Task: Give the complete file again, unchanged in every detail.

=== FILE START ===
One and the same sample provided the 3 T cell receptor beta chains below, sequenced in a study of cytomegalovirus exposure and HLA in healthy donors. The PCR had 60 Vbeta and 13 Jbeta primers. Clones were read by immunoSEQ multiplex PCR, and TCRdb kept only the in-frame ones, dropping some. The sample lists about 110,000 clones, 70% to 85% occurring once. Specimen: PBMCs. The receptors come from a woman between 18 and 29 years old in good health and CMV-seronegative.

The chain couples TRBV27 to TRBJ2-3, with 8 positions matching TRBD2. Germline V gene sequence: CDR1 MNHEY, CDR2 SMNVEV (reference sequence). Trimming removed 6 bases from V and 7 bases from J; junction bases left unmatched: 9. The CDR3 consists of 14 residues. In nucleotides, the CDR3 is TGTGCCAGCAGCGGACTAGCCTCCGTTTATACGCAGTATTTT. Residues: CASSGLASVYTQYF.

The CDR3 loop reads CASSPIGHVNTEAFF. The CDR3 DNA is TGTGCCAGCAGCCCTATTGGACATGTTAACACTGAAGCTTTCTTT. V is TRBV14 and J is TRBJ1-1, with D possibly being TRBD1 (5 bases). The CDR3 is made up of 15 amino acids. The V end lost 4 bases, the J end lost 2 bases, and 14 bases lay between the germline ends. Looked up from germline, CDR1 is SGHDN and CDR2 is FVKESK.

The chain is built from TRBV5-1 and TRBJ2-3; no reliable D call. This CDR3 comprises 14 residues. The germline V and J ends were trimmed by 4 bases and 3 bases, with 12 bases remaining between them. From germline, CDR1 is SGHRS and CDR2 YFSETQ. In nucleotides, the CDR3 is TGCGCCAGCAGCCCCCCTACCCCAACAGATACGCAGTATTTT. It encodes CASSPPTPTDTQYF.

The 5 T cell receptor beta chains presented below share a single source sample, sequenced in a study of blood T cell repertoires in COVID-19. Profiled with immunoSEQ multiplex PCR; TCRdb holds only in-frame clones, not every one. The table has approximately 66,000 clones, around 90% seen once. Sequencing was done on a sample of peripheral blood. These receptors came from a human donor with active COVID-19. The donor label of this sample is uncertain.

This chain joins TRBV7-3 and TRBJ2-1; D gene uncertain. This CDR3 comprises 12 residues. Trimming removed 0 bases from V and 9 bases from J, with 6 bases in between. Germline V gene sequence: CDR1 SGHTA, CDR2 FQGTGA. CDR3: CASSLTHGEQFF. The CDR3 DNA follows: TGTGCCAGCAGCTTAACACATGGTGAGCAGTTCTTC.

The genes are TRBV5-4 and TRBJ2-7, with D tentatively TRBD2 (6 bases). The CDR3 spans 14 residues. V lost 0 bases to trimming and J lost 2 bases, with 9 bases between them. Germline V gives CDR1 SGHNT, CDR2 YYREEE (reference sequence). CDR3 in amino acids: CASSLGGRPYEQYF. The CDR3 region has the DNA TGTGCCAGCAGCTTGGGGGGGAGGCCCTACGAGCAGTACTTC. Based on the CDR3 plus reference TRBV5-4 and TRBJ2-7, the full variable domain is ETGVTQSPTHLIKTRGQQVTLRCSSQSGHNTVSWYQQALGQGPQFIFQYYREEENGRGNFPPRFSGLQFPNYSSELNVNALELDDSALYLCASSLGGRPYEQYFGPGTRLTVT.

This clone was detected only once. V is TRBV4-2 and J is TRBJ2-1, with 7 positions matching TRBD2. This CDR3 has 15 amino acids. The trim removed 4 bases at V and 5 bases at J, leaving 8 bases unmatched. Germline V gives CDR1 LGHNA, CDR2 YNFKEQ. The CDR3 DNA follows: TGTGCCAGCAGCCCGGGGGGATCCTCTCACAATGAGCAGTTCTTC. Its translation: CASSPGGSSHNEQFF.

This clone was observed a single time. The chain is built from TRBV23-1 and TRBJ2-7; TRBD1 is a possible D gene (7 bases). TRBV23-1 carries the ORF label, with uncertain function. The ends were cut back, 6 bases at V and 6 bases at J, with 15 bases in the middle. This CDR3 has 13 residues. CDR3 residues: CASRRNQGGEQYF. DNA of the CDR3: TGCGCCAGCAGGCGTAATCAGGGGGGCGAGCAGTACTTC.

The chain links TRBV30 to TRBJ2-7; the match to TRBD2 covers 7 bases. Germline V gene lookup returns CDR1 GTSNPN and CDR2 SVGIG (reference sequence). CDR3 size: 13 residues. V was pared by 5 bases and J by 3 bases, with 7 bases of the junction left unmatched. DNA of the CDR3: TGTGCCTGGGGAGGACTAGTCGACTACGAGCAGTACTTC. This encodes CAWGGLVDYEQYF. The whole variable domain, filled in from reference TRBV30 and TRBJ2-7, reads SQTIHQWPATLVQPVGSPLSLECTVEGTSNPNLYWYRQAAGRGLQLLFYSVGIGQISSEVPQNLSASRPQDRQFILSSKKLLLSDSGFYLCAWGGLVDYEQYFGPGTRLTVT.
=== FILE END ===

One and the same sample provided the 3 T cell receptor beta chains below, sequenced in a study of cytomegalovirus exposure and HLA in healthy donors. The PCR had 60 Vbeta and 13 Jbeta primers. Clones were read by immunoSEQ multiplex PCR, and TCRdb kept only the in-frame ones, dropping some. The sample lists about 110,000 clones, 70% to 85% occurring once. Specimen: PBMCs. The receptors come from a woman between 18 and 29 years old in good health and CMV-seronegative.

The chain couples TRBV27 to TRBJ2-3, with 8 positions matching TRBD2. Germline V gene sequence: CDR1 MNHEY, CDR2 SMNVEV (reference sequence). Trimming removed 6 bases from V and 7 bases from J; junction bases left unmatched: 9. The CDR3 consists of 14 residues. In nucleotides, the CDR3 is TGTGCCAGCAGCGGACTAGCCTCCGTTTATACGCAGTATTTT. Residues: CASSGLASVYTQYF.

The CDR3 loop reads CASSPIGHVNTEAFF. The CDR3 DNA is TGTGCCAGCAGCCCTATTGGACATGTTAACACTGAAGCTTTCTTT. V is TRBV14 and J is TRBJ1-1, with D possibly being TRBD1 (5 bases). The CDR3 is made up of 15 amino acids. The V end lost 4 bases, the J end lost 2 bases, and 14 bases lay between the germline ends. Looked up from germline, CDR1 is SGHDN and CDR2 is FVKESK.

The chain is built from TRBV5-1 and TRBJ2-3; no reliable D call. This CDR3 comprises 14 residues. The germline V and J ends were trimmed by 4 bases and 3 bases, with 12 bases remaining between them. From germline, CDR1 is SGHRS and CDR2 YFSETQ. In nucleotides, the CDR3 is TGCGCCAGCAGCCCCCCTACCCCAACAGATACGCAGTATTTT. It encodes CASSPPTPTDTQYF.

The 5 T cell receptor beta chains presented below share a single source sample, sequenced in a study of blood T cell repertoires in COVID-19. Profiled with immunoSEQ multiplex PCR; TCRdb holds only in-frame clones, not every one. The table has approximately 66,000 clones, around 90% seen once. Sequencing was done on a sample of peripheral blood. These receptors came from a human donor with active COVID-19. The donor label of this sample is uncertain.

This chain joins TRBV7-3 and TRBJ2-1; D gene uncertain. This CDR3 comprises 12 residues. Trimming removed 0 bases from V and 9 bases from J, with 6 bases in between. Germline V gene sequence: CDR1 SGHTA, CDR2 FQGTGA. CDR3: CASSLTHGEQFF. The CDR3 DNA follows: TGTGCCAGCAGCTTAACACATGGTGAGCAGTTCTTC.

The genes are TRBV5-4 and TRBJ2-7, with D tentatively TRBD2 (6 bases). The CDR3 spans 14 residues. V lost 0 bases to trimming and J lost 2 bases, with 9 bases between them. Germline V gives CDR1 SGHNT, CDR2 YYREEE (reference sequence). CDR3 in amino acids: CASSLGGRPYEQYF. The CDR3 region has the DNA TGTGCCAGCAGCTTGGGGGGGAGGCCCTACGAGCAGTACTTC. Based on the CDR3 plus reference TRBV5-4 and TRBJ2-7, the full variable domain is ETGVTQSPTHLIKTRGQQVTLRCSSQSGHNTVSWYQQALGQGPQFIFQYYREEENGRGNFPPRFSGLQFPNYSSELNVNALELDDSALYLCASSLGGRPYEQYFGPGTRLTVT.

This clone was detected only once. V is TRBV4-2 and J is TRBJ2-1, with 7 positions matching TRBD2. This CDR3 has 15 amino acids. The trim removed 4 bases at V and 5 bases at J, leaving 8 bases unmatched. Germline V gives CDR1 LGHNA, CDR2 YNFKEQ. The CDR3 DNA follows: TGTGCCAGCAGCCCGGGGGGATCCTCTCACAATGAGCAGTTCTTC. Its translation: CASSPGGSSHNEQFF.

This clone was observed a single time. The chain is built from TRBV23-1 and TRBJ2-7; TRBD1 is a possible D gene (7 bases). TRBV23-1 carries the ORF label, with uncertain function. The ends were cut back, 6 bases at V and 6 bases at J, with 15 bases in the middle. This CDR3 has 13 residues. CDR3 residues: CASRRNQGGEQYF. DNA of the CDR3: TGCGCCAGCAGGCGTAATCAGGGGGGCGAGCAGTACTTC.

The chain links TRBV30 to TRBJ2-7; the match to TRBD2 covers 7 bases. Germline V gene lookup returns CDR1 GTSNPN and CDR2 SVGIG (reference sequence). CDR3 size: 13 residues. V was pared by 5 bases and J by 3 bases, with 7 bases of the junction left unmatched. DNA of the CDR3: TGTGCCTGGGGAGGACTAGTCGACTACGAGCAGTACTTC. This encodes CAWGGLVDYEQYF. The whole variable domain, filled in from reference TRBV30 and TRBJ2-7, reads SQTIHQWPATLVQPVGSPLSLECTVEGTSNPNLYWYRQAAGRGLQLLFYSVGIGQISSEVPQNLSASRPQDRQFILSSKKLLLSDSGFYLCAWGGLVDYEQYFGPGTRLTVT.